Words are powerful. They have the ability to make us see the world in different ways, to illuminate injustices that were once invisible to us, and to inspire profound social and political change in the world. However, words can also be a destructive force, inspiring feelings of fear, guilt, confusion and cognitive dissonance. Words can save lives, and words can kill people. It is therefore of paramount importance that progressives dominate the world of words, using them to steer human action towards progress and away from bigotry.
Progressives and conservatives have long battled over the right to use certain words, like “liberal” for example. The so-called “classical” liberals are purported to have been extremist libertarians by many on the right, but today, the word liberal means someone on the left. Certain words, like “liberal” and “progressive” are inherently positive, and can therefore give our movement a good name if permanently associated with it. Conservatives play this game too, and have labelled their anti-abortion movement as “pro-life”, an inherently positive term. Progressives counter this term with their own positive term for the pro-abortion movement, “pro-choice”.
The battle to label our opposition as malevolent and irrational has gone on for many centuries, and continues to rage on to this day. Our latest ploy is to label ALL speech that we don’t like as “hate-speech”, an inherently negative term. This ingenious move in the word war takes the battle to the meta level, where negative words are used to label arbitrary categories of other words.
As we covered in a previous article, the root of all propaganda is the conflating of a subjective term with an objective term. By inventing terms like “hate-speech” and “progressive”, and presenting them as objective, even though they are really subjective, we gain power over those who take our terms seriously. People believe that our cleverly disguised subjective terms are objective, and they glean their meaning from the context in which they are used, eager to virtue signal to others that they are both knowledgeable of these important terms, and strongly support the associated moral crusades. Any know-it-all libertarian or conservative who attempts to reveal the subjective nature of these terms will be quickly ignored and labelled with another subjective and morally condemning term. The longer people believe in the objectivity and validity of these terms, the more resistant to hearing opposing opinions about them they become, out of fear of social ostracism, and in order to avoid the embarrassment and horror of the fact that they have been scammed for so long.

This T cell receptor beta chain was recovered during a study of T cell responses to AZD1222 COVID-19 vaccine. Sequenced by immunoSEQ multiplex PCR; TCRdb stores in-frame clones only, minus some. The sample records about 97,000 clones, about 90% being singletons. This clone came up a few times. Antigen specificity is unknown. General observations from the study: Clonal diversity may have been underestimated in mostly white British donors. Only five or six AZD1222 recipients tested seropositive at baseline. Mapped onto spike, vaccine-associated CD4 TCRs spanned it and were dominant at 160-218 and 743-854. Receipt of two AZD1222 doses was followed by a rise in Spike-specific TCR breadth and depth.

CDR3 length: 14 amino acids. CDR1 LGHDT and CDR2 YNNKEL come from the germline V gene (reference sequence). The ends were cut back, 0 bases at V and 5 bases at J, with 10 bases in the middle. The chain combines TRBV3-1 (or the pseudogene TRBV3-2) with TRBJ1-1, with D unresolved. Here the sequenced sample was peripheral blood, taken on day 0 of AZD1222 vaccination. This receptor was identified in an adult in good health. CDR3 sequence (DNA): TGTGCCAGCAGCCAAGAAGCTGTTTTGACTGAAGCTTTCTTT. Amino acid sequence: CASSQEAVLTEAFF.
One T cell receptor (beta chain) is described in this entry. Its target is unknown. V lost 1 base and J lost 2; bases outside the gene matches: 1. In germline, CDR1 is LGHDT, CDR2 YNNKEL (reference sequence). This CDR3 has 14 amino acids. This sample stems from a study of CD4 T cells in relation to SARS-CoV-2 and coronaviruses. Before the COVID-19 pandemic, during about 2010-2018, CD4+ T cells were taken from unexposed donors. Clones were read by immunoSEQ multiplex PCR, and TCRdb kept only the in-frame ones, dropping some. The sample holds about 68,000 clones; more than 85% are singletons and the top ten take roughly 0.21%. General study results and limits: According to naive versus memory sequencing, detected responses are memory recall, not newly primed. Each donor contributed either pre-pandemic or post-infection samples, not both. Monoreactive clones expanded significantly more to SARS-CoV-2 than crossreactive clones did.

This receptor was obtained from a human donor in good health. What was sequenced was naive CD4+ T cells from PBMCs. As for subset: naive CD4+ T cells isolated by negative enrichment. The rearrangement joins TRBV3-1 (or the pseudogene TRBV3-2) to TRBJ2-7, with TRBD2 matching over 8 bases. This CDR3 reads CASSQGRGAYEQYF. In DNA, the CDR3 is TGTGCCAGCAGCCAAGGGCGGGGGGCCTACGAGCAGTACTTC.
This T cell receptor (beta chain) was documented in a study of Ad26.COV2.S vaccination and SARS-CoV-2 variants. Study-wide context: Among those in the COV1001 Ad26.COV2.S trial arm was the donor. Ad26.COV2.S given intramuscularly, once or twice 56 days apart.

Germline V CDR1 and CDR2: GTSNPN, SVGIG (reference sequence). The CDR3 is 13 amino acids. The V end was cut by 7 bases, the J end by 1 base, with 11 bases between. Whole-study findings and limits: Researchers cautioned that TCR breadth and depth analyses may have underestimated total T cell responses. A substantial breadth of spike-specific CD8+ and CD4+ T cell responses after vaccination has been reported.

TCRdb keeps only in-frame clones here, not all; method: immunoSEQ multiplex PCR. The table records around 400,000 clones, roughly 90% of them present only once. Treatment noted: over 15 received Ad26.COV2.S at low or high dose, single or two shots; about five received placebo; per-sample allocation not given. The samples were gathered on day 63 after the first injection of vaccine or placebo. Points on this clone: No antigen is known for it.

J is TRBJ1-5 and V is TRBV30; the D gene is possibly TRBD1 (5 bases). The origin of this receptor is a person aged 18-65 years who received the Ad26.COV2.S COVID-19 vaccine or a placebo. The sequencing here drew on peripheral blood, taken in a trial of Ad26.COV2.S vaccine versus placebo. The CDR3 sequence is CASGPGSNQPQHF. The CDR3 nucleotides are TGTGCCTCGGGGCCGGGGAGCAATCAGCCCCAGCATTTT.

People also like words that simplify complex ethical dilemmas, like “racist” and “bigot”. They fear complexity and uncertainty, and progressives give them a simple model of the world that gives them an empowering certainty and clarity. Any nasty conservative who argues with progressives is trying to take away the comforting certainty and moral superiority of those who believe in progressive narratives, and their arguments are quickly rejected on these grounds.
The war of words continues to rage on, and progressives are winning as usual, but with the alt right’s new slew of derogatory words and narratives directed at us, such as “cuck”, we have a new battle on our hands. It’s time for us to step up our game, and continue to wage verbal warfare on those who seek to oppose our quest for justice and equality. Words are powerful, and it is up to us to control and use this power to further our cause.